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dc.contributor.authorWu, Jiaxueen_US
dc.contributor.authorAmetistova, Lioudmilaen_US
dc.contributor.authorHeron, Malcolmen_US
dc.contributor.authorLemckert, Charlesen_US
dc.contributor.authorKalangi, Patriceen_US
dc.date.accessioned2017-04-24T10:36:43Z
dc.date.available2017-04-24T10:36:43Z
dc.date.issued2006en_US
dc.date.modified2009-09-02T07:43:02Z
dc.identifier.issn01480227en_US
dc.identifier.doi10.1029/2005JC003404en_AU
dc.identifier.urihttp://hdl.handle.net/10072/14427
dc.description.abstractThis paper investigates the dynamics of an internal hydraulic jump in a river plume and associated suspended sediment dispersal. Field investigations were undertaken into the river plume generated by the Herbert River, Australia, following a moderate flood event induced by Cyclone Fritz in 2004. The forced plume experiences an abrupt transition from supercritical to subcritical via an internal hydraulic jump, as defined by a mode-1 internal Froude number computed using the phase speeds from the Taylor- Goldstein equation. The hydraulic theory of a two-layer stratified flow was used to identify the plume shape and the mechanical energy loss within the jump. The hydraulic jump energy loss is primarily transferred to the buoyancy-driven potential energy, uplifting the river plume. Intense stratification decreases the bottom stress, damping the resuspension. Therefore, a separative nepheloid dispersal system occurs at the jump section. Both the upper and lower nepheloid flows are confined to the inner shelf, but have different dispersal behaviors and mechanisms. The upper nepheloid flow, which is primarily controlled by advection and settling, satisfies an exponential decay law of the total suspended sediment concentrations versus the offshore distance. The lower nepheloid flow dominated by deposition is detached seaward near the lift-off point of the river plume. A turbidity front associated with the jump may accumulate a large quantity of suspended sediments, enhancing sediment release from the river plume. These findings will promote in-depth understanding of both the cross-shelf sediment dispersal and muddy deposit on the shelf.en_US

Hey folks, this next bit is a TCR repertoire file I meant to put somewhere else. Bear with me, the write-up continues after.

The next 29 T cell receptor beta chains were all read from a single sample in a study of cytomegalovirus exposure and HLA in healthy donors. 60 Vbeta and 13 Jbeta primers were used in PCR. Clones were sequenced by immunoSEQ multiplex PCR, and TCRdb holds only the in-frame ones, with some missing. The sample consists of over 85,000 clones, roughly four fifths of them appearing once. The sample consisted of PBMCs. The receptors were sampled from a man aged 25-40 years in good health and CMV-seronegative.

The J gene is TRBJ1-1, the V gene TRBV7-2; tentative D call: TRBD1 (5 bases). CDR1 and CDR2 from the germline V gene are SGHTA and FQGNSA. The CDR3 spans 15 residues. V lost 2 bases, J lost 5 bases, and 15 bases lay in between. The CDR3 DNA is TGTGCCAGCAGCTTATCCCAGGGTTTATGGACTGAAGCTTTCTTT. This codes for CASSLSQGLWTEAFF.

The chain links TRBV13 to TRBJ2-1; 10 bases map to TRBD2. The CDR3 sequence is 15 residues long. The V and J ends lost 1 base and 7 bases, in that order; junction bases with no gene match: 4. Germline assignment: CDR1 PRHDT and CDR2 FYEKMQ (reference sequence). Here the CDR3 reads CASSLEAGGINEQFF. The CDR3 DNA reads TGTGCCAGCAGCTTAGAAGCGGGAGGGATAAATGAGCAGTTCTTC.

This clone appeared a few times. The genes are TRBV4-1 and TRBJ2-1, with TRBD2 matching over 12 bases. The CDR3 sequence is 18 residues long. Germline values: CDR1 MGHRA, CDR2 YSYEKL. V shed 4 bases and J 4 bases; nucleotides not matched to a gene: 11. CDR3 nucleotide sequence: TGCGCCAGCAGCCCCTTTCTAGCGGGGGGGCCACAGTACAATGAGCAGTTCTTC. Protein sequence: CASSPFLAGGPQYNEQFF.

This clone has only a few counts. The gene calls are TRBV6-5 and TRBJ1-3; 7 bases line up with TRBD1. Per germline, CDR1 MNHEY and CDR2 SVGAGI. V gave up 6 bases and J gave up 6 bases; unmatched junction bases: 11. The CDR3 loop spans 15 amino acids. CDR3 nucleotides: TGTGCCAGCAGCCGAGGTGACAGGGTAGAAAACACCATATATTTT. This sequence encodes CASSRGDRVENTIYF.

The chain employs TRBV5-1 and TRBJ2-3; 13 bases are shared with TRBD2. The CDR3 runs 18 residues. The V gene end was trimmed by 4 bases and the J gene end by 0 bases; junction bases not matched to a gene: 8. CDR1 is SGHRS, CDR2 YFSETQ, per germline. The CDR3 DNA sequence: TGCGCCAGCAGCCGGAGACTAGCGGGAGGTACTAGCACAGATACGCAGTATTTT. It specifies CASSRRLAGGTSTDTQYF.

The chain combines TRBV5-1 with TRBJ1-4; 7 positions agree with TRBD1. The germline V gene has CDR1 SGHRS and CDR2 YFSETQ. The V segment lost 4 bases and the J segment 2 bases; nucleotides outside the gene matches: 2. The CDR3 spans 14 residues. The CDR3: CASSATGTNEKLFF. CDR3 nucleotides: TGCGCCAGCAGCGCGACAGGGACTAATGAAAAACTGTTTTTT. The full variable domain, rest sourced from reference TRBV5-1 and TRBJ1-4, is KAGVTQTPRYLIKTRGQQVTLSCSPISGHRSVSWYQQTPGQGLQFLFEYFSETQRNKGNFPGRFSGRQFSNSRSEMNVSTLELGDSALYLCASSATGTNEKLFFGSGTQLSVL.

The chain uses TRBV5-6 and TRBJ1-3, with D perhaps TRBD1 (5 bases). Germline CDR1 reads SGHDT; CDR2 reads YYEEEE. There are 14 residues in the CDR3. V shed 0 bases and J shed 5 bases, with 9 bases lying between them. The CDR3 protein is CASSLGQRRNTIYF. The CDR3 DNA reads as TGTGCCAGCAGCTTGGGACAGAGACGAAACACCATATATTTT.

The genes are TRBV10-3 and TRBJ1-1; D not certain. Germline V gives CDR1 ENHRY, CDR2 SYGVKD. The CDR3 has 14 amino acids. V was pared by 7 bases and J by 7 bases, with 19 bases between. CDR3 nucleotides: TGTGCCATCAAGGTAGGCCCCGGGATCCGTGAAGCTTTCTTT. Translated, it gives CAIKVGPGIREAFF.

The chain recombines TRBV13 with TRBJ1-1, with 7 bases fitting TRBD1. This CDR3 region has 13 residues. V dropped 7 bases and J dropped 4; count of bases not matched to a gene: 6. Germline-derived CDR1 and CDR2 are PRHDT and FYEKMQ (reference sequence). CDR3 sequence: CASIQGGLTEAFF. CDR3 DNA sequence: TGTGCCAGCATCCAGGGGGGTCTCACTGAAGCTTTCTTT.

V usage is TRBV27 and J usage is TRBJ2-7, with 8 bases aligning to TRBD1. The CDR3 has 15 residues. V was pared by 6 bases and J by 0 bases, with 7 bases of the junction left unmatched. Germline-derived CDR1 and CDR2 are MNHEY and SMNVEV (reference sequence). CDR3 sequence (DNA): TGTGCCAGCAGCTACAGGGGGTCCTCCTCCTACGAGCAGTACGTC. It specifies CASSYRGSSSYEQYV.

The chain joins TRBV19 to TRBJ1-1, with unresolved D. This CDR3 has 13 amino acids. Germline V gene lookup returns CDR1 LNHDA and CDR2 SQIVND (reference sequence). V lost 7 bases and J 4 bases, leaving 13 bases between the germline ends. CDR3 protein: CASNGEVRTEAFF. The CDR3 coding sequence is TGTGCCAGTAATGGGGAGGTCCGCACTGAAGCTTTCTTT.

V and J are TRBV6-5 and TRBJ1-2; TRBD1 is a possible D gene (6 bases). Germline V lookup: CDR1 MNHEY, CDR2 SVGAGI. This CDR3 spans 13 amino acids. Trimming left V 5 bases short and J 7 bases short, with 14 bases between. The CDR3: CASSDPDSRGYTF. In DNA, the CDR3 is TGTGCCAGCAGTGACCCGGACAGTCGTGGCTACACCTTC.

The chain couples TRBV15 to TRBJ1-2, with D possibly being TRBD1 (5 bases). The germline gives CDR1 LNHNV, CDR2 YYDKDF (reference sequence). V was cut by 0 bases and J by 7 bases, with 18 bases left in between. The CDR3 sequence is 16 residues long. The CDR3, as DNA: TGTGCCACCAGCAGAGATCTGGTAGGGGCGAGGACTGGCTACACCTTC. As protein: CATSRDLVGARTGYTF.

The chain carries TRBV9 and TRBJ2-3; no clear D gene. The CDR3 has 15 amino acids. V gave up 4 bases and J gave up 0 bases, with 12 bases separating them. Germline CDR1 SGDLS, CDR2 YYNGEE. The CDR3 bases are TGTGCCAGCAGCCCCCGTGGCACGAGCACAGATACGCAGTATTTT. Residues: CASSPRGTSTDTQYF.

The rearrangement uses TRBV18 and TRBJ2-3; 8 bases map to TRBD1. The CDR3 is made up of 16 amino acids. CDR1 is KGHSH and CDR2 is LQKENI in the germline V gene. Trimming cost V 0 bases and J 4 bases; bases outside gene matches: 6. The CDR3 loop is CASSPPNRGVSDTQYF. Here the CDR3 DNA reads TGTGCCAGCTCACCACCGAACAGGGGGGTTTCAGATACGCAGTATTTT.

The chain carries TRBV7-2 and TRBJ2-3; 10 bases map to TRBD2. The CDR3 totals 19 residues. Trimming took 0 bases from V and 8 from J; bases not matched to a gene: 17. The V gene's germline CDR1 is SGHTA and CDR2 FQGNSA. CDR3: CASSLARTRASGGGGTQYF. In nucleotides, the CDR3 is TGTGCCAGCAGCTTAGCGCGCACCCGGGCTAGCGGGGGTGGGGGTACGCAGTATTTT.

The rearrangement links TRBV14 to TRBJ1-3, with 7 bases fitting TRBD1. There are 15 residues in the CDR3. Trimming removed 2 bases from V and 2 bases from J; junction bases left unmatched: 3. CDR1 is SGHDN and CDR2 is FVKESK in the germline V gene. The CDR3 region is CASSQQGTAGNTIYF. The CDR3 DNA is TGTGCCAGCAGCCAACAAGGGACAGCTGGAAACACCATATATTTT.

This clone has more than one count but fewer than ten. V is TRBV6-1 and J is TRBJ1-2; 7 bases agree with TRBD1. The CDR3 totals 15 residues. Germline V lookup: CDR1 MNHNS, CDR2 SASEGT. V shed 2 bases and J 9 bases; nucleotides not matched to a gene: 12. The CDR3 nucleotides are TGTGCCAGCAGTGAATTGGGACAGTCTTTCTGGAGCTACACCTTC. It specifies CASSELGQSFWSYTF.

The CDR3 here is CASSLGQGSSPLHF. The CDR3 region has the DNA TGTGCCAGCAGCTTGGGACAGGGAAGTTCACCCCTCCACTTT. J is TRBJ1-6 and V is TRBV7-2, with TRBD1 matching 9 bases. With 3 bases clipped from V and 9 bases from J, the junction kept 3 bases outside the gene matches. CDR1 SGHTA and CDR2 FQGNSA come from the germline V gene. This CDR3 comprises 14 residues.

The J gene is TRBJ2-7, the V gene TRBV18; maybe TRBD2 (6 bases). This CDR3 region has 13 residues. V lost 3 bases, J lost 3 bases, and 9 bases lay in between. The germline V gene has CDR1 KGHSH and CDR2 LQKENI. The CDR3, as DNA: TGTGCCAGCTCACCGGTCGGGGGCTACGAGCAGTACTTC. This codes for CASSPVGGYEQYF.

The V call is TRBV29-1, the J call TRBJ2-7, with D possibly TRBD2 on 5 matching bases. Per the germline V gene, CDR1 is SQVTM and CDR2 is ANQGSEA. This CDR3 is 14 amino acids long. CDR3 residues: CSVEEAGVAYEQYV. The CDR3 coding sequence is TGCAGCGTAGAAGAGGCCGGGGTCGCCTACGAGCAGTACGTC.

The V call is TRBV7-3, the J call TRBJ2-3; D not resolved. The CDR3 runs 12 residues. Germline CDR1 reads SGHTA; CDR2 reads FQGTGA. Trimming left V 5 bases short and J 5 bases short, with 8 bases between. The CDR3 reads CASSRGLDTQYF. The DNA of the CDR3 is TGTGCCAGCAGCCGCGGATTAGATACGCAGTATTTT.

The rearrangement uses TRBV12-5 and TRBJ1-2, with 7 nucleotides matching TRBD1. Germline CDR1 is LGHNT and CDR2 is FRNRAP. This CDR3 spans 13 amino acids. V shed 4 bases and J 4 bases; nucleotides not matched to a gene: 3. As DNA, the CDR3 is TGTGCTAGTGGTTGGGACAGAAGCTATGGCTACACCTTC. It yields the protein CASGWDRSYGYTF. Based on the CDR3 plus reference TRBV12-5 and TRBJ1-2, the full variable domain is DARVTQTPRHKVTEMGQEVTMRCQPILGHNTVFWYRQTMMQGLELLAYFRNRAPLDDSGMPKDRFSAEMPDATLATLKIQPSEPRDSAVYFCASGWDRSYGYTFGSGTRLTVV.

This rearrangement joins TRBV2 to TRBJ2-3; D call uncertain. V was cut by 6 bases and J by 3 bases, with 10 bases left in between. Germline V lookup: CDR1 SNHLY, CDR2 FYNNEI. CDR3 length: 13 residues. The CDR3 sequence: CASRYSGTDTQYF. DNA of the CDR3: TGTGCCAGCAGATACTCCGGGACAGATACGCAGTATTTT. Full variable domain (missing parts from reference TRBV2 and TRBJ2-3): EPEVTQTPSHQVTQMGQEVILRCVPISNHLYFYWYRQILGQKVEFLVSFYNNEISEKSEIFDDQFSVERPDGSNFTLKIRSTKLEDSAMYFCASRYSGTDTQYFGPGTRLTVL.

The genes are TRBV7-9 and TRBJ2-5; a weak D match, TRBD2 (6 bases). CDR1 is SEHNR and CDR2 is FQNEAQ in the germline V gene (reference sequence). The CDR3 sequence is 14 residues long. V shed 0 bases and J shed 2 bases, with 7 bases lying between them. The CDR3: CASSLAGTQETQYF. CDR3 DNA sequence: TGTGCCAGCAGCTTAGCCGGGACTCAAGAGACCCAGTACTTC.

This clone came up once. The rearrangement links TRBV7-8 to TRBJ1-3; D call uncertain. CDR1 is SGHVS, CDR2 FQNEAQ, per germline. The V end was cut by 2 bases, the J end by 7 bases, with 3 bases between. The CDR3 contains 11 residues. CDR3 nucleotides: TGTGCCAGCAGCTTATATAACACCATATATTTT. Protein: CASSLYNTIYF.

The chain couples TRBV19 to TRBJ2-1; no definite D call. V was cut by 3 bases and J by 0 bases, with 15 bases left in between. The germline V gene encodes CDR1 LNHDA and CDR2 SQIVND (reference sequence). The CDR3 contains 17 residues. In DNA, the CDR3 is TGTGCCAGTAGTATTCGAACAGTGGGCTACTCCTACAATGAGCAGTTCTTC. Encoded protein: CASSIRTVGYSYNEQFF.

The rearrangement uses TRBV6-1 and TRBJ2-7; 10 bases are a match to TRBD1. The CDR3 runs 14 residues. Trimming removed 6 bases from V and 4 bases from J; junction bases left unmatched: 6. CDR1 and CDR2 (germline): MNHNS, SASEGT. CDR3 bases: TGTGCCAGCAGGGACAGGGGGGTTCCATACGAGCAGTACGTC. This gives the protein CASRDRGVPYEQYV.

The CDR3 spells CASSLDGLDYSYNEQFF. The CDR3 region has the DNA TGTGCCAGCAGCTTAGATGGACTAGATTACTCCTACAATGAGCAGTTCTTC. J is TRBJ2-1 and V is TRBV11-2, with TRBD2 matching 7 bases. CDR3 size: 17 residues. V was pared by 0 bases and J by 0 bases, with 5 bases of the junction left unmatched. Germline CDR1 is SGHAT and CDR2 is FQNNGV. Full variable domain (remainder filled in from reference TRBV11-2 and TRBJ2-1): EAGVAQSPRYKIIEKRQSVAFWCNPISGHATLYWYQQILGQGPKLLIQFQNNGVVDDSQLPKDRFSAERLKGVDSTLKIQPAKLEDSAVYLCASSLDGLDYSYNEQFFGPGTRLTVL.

dc.description.peerreviewedYesen_US
dc.description.publicationstatusYesen_AU
dc.languageEnglishen_US
dc.language.isoen_AU
dc.publisherAmerican Geophysical Unionen_US
dc.publisher.placeUSAen_US
dc.publisher.urihttp://www.agu.org/pubs/en_AU
dc.relation.ispartofstudentpublicationNen_AU
dc.relation.ispartofpagefrom1en_US
dc.relation.ispartofpageto20en_US
dc.relation.ispartofjournalJournal of Geophysical Researchen_US
dc.relation.ispartofvolume111en_US
dc.rights.retentionYen_AU
dc.subject.fieldofresearchcode260403en_US
dc.titleFinite dispersal of a separative nepheloid plume by an internal hydraulic jump in a tropical mountainous river estuaryen_US
dc.typeJournal articleen_US
dc.type.descriptionC1 - Peer Reviewed (HERDC)en_US
dc.type.codeC - Journal Articlesen_US
gro.rights.copyrightCopyright 2006 American Geophysical Union. Please refer to the journal link for access to the definitive, published version.en_AU
gro.date.issued2006
gro.hasfulltextNo Full Text


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